3. To the best of my (limited) knowledge, the Qur’an never mentions that a man will have 72 luscious women. No number is mentioned. However, in some Hadith there is mention of the 72 virgins promise. (Hadith are written reports on Mohammad’s conduct and sayings.)

4. How is this sort of thing to be understood? The options are (1) literally or (2) figuratively and symbolically. Fundamentalist Muslims tend to take the physicalist descriptions of the Qur’an, the Hadith, and other sources literally; and non-fundamentalist Muslims understand the sources figuratively, symbolically, philosophically. For the non-fundamentalists, the pysicalist descriptions are symbolic (1) of the ecstasies and joys of being in the direct presence of God in heaven or (2) of the horror of being separated from God in hell.

5. The same issues can be (have been, are) raised about how Jews and Christians interpret the strong physicalist descriptions in the Hebrew Bible (and Old Testament) and in the New Testament – and the same contrast between fundamentalist and non-fundamentalist interpretations is present there too.

All for now…. :)

No More Santa Clause

Saw a Facebook post today about kids’ ceasing to believe in the reality of Santa Clause.

My family moved to Circle Avenue in Paterson when I was 9-going-on-ten. The dominant male kid there was “Mondo” – MON-DO!!! He was spoiled by his mother, who would announce publicly every now and then that, “My kid is tough, and he will kick your kid’s aay-yess [‘ass’ pronounced with two syllables]!”

Mondo was tough, and he bossed, bullied, smacked around, and terrorized the other kids in his age group, including me. When I first met him, he wore a Sluggo cap to cover his bald head, which had been shaved because he had contracted ringworm at school. He warned his “friends” that he would kill them if they mentioned his baldness or his ringworm. He was fearsome.

Anyway, when he somehow found out (no doubt from me) that I still believed in Santa Clause, he mocked and shamed me mercilessly and exclaimed regularly on the street, “Hey, Georgie Porgie! THERE AIN’T NO SANTA CLAUSE!”

Under that onslaught, I gradually began to doubt, and eventually I began to admit (at least to myself) that probably (acknowledging only an inductive inference) Santa Clause did not exist.

I was ten when I finally gave up.


Over time, Mondo and I grew apart. He grew bigger and stronger, and I remained puny and weak. He became one of the “big guys,” while I continued to associate with more innocent boys, including Cub and Boy Scouts. It was a rough part of Paterson. The school was “Foursies” (the Dread). I and my friends were frequently on the losing end of encounters with tougher kids. Mondo actually became our protector, intervening on our behalf in the School 4 playground to drive off our oppressors with his usual ferocity.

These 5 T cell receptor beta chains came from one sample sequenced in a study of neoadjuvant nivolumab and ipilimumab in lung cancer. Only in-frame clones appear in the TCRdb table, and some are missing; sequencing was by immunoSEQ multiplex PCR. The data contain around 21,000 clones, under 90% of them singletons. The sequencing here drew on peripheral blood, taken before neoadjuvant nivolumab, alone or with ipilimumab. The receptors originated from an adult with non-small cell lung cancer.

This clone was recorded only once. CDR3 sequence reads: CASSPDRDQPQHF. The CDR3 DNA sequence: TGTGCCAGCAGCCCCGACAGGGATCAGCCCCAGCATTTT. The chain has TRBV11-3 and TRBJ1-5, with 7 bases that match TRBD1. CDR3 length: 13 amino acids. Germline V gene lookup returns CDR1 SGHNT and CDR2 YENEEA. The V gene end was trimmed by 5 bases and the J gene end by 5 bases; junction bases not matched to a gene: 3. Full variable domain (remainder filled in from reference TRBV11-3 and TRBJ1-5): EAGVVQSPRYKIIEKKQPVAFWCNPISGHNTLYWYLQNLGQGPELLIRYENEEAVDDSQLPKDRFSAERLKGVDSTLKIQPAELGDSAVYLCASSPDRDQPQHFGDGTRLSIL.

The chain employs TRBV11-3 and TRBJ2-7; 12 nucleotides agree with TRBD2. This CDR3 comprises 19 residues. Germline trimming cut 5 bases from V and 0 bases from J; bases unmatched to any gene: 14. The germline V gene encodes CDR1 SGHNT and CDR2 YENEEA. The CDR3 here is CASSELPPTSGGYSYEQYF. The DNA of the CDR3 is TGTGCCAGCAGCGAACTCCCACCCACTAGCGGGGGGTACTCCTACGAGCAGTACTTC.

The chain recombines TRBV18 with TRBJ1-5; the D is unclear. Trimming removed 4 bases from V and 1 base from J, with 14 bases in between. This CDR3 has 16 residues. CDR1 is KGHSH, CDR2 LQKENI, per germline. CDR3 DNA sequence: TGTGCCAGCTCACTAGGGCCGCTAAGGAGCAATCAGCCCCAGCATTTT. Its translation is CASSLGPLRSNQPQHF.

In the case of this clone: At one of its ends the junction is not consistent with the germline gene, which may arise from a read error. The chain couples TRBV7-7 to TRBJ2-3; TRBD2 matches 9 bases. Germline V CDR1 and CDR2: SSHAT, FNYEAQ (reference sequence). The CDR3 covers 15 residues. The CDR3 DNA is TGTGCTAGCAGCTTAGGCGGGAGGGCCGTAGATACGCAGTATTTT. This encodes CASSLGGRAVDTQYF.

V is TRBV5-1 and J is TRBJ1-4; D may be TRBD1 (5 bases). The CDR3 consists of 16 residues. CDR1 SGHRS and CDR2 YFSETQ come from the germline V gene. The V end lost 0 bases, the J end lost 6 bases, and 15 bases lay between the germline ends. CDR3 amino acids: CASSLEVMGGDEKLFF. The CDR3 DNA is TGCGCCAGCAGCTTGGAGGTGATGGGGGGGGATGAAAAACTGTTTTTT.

He went to Paterson Tech for high school. Then I think he went into the Navy for 3 or 4 years. Then…? I do know that he eventually became a biker, rolling his “hog” down highways with his brothers. Last I knew (20 yrs ago), he was living in Haskell, NJ.

Islam and the US Constitution

Three foundations of Islam are the Qur’an, the Hadith (sayings of and teachings about Mohammad), and Sharia Law (of which there are several traditions). Institutionalizing/implementing all aspects of these Islamic foundations in the US would be in conflict in many ways with the Constitution. However, the authors of this article say that many (most?) American Muslims have no desire to institutionalize/implement all aspects of Islam in the US or anywhere else.

Judao-Christian law and teachings, if institutionalized/implemented in the US, would also be in conflict in many ways with the Constitution. Long ago, most Jews and Christians “made peace” with the Constitution by giving up any notions they may have had about institutionalizing/implementing their full belief-and-practice systems in the US. It seems that many/most American Muslims are following suit.

There are already two Islamic Members of the House of Representatives, and I know of nothing they have done to violate their oaths of office in which they affirmed their support for the US Constitution. Maybe one of them will run for president some day. If that happens (and if I am still around), I will examine his positions and, if he seems to be a Burkean conservative with libertarian inclinations, then I will vote for him. :)

One thing: I have reservations about the authors of the article. I do not find Aslan completely reliable in the works he has so far published, and Zafar is a representative of the Ahmadiyya Muslim Community, and unorthodox sect of Islam. However, this article seems to me to be generally accurate.

Re: the Ahmadiyya Muslim Community. The sect arose in India in 1889. That movement split into two sub-sects in (I think) 1914. Over the years since then, Ahmadiyya communities have arisen in many other parts of the world. Ahmadiyya Muslims hold that Jesus survived the crucifixion and traveled to India to minister to the Lost Tribes of Israel. They also claim that Jesus died in India and that his tomb – AND his body – have been recently found in India. They say that these beliefs are supported by the Qur’an, by the Hadith, and by the Bible. Sunni and Shia Muslims see the Ahmadiyyas as heretics or even as non-Muslims.